By Jared Newman | Monday, December 20, 2010 at 10:03 am
Sezmi’s “Select Plus” package, which included a bunch of popular pay TV stations for a fraction of what cable costs, is going down the tubes.
If you haven’t heard of Sezmi, that’s because the service is rolling out slowly and inconspicuously, starting in Los Angeles and now available in 36 U.S. markets. By cutting deals with local broadcasters and cable networks, Sezmi Select Plus delivered pay TV channels over the air through a special antenna box for $20 per month with a $150 hardware bundle, which includes a DVR.
Now, VideoNuze reports that Select Plus, which included channels like Comedy Central, CNN and Discovery, will be discontinued in the United States.
Sezmi will instead focus on its $5 per month “Select” package, which includes the same channels you can get through regular old rabbit ears. And that service will be delivered through broadband instead of over the air. Apparently, broadcasters have become skittish about leasing their unused wireless spectrum to Sezmi, given the Federal Communications Commission’s interest in acquiring that spectrum for wireless Internet.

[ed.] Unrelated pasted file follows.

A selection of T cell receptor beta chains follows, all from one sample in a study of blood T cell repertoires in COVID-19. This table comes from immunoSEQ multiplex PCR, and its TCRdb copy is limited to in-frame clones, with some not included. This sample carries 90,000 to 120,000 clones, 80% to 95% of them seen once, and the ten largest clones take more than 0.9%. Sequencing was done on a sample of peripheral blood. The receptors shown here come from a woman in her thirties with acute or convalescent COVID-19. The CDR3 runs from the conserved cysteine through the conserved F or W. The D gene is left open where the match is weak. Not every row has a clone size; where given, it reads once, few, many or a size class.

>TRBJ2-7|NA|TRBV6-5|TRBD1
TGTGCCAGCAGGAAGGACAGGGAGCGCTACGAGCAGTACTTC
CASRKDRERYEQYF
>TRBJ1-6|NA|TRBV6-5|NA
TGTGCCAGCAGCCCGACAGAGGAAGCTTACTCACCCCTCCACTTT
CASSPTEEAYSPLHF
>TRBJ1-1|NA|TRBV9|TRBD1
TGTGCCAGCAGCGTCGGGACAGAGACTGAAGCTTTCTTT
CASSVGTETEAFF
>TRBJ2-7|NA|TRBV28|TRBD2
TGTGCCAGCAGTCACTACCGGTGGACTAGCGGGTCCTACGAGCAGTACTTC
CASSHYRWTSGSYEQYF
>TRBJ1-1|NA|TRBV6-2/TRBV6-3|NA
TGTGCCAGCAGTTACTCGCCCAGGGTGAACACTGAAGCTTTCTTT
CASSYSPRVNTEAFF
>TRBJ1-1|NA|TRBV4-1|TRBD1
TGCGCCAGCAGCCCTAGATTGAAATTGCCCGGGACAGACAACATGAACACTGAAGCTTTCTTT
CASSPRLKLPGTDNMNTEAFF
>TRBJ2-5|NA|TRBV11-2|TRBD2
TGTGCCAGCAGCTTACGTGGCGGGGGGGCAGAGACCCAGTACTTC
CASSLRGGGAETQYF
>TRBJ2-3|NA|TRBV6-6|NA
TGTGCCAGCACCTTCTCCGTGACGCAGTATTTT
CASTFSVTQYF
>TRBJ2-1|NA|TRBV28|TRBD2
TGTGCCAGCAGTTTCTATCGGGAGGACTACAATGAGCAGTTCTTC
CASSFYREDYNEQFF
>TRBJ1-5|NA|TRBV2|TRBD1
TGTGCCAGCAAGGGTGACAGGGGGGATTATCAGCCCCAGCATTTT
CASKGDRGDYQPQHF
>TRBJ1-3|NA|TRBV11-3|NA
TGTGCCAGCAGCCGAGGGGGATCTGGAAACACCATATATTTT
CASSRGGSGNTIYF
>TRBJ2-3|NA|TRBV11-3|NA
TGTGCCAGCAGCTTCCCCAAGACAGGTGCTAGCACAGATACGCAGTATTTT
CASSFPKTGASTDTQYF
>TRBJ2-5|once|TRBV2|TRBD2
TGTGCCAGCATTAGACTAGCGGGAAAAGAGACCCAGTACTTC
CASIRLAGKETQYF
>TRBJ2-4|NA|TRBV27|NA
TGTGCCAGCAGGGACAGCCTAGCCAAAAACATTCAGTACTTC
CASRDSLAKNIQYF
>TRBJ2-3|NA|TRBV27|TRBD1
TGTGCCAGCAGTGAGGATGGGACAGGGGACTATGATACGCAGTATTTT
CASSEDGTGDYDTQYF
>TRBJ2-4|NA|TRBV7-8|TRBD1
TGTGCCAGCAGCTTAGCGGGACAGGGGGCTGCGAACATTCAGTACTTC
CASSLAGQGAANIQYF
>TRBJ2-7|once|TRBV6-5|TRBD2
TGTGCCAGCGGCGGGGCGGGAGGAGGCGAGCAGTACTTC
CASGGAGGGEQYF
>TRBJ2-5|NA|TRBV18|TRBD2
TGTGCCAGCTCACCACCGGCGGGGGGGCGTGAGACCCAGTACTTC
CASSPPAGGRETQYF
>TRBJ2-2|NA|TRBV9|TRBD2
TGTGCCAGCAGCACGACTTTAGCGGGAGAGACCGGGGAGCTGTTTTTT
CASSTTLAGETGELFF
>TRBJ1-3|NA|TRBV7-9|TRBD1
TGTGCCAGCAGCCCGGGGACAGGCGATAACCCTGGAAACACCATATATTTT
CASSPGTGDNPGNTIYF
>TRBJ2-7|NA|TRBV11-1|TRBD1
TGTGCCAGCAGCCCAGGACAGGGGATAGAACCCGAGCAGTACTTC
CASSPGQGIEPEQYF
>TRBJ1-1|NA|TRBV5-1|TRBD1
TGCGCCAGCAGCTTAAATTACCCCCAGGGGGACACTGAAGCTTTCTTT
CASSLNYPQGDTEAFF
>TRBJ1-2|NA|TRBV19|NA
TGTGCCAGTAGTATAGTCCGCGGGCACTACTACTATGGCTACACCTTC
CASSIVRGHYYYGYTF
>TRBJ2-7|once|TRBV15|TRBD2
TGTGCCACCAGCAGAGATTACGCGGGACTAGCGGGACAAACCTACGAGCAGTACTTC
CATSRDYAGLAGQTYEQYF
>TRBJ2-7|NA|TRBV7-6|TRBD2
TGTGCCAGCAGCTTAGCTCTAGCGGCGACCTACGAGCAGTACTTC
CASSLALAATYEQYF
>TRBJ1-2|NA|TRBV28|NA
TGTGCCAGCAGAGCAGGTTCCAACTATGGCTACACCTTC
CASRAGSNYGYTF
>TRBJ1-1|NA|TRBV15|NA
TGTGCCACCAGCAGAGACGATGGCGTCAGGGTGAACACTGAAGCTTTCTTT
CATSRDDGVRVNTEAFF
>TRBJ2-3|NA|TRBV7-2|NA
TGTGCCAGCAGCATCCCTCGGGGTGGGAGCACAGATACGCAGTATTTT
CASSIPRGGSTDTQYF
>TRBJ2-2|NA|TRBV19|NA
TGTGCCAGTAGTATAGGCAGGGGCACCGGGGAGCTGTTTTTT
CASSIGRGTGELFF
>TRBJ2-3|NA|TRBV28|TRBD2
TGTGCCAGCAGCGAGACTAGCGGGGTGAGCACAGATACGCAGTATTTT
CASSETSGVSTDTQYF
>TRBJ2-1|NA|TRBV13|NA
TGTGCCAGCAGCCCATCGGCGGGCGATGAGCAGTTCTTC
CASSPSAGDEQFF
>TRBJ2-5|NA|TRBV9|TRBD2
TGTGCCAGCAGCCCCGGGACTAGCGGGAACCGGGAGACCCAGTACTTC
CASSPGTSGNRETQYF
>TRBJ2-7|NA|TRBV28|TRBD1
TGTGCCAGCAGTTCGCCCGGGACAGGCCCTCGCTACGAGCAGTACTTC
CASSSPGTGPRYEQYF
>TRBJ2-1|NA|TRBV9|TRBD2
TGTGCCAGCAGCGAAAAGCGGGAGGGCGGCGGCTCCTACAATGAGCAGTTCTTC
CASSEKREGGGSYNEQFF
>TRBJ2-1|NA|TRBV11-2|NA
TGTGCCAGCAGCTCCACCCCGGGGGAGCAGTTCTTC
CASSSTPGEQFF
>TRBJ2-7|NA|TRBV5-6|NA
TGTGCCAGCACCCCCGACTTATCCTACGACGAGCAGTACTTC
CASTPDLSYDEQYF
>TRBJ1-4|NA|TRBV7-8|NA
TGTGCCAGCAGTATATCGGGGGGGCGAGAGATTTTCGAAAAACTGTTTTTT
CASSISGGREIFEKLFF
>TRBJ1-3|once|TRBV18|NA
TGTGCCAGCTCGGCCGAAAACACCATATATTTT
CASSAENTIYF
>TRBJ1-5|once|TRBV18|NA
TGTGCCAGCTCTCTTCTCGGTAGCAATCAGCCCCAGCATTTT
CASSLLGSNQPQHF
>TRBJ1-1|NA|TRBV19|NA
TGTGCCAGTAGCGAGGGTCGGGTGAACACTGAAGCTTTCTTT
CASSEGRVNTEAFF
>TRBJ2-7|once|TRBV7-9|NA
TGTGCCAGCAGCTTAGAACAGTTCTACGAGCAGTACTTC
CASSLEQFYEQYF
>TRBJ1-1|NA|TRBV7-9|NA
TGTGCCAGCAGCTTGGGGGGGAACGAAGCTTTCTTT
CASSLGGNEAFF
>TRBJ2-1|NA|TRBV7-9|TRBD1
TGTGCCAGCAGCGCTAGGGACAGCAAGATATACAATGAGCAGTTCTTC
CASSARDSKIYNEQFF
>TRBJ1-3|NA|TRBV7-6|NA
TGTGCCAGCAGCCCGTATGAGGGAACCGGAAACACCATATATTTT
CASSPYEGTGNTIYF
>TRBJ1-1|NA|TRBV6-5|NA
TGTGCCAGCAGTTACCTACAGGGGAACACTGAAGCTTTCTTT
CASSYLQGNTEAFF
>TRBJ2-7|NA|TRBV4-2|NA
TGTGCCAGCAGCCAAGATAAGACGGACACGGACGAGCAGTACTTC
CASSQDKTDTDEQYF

I reviewed Sezmi for PC World in June, and although I had some gripes with the software interface and occasional reception glitches, the idea of a low-cost cable alternative, with DVR included, was unbeatable.
But without those premium channels, Sezmi brings little to the table compared to other set-top boxes from Boxee, Roku and Google TV, along with the current batch of game consoles. Between Netflix, Hulu Plus and subscriptions to individual sports, you can already maintain a healthy diet of web video without betting on a company that’s still trying to find its business model. From my perspective, premium channels are what made Sezmi unique.
I suppose it always seemed a little too good to be true.